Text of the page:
Asked by a friend, that’s exactly how I described Darius for one huge reason:
The boss battles.
You may be sarcastically thinking, “wow, boss battles, it’s like you’ve never encountered them before,” and that’s okay. But for those of you who haven’t touched the series, even with a ten-foot-long pole, please tell me what’s not weird about this:
…I suppose the only correct answer is “it’s not Parodius,” but still! I just had a showdown against a GIANT MECHANICAL FISH.
Today, I still find “weird” to be the word that best describes Darius, a series of horizontal shoot-’em-ups from Taito that have been mainly developed for the arcade, with various console ports and spin-offs. Darius is well-known for having various, mechanized forms of marine life appearing as the main enemies, its often frustrating difficulty level, and its eccentric music compositions.
The footage I shot of Darius Gaiden (released in 1994) above is from the last portion of the first stage. Early as it is in the game, it’s a great example of what one can expect from the series as a whole. But past the new 3D models for bosses like Golden Ogre and the shiny new background environments and various other eye-candy quality special effects, Gaiden (meaning “side story”) is the series’ turning point in terms of music.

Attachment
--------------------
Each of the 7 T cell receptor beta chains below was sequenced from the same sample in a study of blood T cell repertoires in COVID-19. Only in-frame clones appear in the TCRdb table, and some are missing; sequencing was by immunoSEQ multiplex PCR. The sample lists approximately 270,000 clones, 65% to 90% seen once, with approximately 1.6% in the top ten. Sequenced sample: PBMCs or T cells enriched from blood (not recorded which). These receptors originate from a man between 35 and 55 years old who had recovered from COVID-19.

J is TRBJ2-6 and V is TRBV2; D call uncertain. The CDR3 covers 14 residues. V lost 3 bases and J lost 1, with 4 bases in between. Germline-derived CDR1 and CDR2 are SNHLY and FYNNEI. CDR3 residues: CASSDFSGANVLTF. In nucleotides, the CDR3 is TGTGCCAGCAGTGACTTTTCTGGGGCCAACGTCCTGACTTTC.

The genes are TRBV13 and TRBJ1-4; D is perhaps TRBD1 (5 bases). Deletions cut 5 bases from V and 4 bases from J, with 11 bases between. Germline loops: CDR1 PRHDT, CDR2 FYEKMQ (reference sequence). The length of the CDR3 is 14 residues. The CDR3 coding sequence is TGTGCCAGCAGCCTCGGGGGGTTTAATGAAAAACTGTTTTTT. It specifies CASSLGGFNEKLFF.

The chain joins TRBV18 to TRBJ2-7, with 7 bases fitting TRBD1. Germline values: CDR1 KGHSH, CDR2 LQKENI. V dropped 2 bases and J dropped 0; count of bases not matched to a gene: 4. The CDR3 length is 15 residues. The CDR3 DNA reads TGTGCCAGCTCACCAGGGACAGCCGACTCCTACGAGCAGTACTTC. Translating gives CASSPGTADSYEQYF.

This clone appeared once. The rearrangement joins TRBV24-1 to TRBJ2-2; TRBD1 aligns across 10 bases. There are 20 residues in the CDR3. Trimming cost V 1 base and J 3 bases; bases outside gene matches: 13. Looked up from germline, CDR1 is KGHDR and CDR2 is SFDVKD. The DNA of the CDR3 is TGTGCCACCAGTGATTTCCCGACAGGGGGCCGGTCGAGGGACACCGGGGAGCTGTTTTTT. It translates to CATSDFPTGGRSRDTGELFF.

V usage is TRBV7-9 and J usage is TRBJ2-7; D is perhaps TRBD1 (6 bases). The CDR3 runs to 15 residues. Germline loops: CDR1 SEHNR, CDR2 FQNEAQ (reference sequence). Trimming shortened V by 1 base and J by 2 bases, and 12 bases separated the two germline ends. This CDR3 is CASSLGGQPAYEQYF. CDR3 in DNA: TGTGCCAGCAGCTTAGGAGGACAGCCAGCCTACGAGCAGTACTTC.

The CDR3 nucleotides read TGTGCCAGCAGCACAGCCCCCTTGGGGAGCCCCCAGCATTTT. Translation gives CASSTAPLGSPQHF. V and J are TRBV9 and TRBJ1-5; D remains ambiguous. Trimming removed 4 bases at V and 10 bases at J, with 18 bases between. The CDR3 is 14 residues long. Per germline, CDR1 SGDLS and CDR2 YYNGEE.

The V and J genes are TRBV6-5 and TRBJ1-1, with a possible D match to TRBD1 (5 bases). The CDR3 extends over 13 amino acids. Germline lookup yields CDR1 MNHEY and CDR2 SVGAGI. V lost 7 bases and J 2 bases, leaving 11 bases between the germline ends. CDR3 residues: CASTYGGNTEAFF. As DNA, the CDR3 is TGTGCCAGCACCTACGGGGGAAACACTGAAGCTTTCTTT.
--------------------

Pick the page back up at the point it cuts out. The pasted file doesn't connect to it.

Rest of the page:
On the surface, Gaiden used much more advanced instrumentation as far as synthesizers go, which isn’t really surprising as Gaiden ran on more powerful hardware than the by then six-year-old Darius II. It’s thanks to this newer hardware that a richer sound quality poured out of the arcade cabinet speakers from Gaiden‘s introduction and first stage, giving gamers a hint of things to come later on.